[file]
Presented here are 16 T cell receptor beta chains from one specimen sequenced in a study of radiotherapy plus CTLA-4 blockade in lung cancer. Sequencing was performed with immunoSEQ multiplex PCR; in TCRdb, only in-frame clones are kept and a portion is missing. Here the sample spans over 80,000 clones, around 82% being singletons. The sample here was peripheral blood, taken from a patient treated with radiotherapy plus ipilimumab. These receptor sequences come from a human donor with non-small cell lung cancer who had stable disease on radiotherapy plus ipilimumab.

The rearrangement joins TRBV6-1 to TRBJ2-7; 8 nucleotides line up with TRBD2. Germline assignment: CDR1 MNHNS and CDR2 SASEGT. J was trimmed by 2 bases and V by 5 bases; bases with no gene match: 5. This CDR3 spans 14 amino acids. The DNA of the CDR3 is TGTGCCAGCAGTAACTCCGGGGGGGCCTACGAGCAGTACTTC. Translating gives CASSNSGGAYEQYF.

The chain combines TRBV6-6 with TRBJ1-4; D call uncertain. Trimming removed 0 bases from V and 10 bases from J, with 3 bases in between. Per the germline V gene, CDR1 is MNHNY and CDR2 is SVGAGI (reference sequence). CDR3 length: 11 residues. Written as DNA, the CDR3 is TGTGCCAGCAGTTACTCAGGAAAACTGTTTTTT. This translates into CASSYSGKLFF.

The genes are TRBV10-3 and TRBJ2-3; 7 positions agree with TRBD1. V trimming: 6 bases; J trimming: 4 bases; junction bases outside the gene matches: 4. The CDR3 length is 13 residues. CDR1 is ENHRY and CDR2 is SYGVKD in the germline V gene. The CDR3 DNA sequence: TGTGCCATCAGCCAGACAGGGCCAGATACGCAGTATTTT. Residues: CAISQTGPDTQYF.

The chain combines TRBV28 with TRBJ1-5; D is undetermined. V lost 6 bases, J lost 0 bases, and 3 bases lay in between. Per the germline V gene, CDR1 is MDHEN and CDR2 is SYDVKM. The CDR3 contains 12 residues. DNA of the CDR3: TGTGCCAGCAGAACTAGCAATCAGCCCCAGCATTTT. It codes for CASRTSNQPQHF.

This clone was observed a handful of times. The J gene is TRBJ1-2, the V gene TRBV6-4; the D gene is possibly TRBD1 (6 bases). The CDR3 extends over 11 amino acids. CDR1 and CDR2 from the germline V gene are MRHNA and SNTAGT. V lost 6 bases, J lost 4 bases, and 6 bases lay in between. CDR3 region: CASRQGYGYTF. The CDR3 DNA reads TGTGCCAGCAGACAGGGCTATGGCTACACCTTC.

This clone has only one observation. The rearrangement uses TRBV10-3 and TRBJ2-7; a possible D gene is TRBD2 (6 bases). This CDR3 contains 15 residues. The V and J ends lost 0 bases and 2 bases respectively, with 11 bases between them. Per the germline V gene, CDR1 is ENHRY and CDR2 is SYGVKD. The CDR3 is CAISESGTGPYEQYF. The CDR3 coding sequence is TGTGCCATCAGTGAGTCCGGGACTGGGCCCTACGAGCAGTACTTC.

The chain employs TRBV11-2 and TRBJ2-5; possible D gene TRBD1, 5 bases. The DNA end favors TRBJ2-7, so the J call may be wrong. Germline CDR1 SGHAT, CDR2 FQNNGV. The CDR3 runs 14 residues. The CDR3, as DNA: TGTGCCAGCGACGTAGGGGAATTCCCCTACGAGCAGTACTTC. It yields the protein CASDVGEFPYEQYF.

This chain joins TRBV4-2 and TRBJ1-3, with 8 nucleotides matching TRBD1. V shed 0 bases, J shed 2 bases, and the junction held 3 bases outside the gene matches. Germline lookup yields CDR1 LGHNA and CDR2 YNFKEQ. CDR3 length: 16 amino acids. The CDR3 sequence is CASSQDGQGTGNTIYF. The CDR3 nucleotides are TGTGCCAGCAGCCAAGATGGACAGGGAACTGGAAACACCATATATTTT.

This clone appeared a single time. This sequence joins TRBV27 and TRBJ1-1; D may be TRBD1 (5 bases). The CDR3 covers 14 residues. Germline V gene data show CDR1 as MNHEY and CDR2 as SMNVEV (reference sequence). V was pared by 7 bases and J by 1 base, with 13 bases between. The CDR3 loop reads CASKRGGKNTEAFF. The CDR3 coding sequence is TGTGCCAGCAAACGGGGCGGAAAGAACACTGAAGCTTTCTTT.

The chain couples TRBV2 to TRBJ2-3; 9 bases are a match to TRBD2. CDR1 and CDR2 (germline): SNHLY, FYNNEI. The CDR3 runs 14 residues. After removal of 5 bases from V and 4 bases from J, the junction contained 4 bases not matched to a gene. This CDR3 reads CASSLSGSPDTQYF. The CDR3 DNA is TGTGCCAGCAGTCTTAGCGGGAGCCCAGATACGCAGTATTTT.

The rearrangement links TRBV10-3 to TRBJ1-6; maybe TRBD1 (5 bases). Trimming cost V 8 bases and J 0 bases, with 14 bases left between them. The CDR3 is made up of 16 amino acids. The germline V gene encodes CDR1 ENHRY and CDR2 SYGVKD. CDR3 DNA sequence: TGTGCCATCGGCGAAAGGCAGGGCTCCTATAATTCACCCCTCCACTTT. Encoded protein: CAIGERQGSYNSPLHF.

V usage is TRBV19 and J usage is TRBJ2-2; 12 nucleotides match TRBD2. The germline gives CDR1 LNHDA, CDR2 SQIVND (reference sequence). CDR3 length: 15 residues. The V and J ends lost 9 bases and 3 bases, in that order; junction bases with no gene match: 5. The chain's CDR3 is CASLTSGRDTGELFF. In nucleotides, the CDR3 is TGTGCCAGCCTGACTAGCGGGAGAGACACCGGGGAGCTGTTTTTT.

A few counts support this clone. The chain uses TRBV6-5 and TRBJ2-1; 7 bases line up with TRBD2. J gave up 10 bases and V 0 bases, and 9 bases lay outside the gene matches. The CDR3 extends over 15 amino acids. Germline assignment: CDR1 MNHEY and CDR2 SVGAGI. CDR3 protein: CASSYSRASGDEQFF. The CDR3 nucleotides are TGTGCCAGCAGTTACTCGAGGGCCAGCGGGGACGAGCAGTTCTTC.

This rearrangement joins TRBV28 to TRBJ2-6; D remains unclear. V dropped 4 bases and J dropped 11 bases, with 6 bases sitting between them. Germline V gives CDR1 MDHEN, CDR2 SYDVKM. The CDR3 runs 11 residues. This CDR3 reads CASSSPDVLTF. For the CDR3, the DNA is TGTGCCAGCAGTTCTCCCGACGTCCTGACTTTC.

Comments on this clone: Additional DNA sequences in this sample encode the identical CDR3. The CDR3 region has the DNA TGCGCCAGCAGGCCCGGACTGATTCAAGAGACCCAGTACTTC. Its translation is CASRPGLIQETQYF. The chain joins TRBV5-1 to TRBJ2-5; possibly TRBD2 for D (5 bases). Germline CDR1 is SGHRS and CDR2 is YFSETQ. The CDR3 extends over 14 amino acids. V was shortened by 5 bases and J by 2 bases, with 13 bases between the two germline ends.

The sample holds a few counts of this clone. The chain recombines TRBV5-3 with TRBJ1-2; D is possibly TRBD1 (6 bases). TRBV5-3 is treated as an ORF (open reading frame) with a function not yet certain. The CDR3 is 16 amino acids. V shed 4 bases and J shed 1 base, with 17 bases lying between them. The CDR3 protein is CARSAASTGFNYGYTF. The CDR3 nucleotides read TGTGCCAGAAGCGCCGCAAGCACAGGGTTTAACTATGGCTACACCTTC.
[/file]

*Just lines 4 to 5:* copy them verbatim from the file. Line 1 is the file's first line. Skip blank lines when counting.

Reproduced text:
The genes are TRBV10-3 and TRBJ2-3; 7 positions agree with TRBD1. V trimming: 6 bases; J trimming: 4 bases; junction bases outside the gene matches: 4. The CDR3 length is 13 residues. CDR1 is ENHRY and CDR2 is SYGVKD in the germline V gene. The CDR3 DNA sequence: TGTGCCATCAGCCAGACAGGGCCAGATACGCAGTATTTT. Residues: CAISQTGPDTQYF.

The chain combines TRBV28 with TRBJ1-5; D is undetermined. V lost 6 bases, J lost 0 bases, and 3 bases lay in between. Per the germline V gene, CDR1 is MDHEN and CDR2 is SYDVKM. The CDR3 contains 12 residues. DNA of the CDR3: TGTGCCAGCAGAACTAGCAATCAGCCCCAGCATTTT. It codes for CASRTSNQPQHF.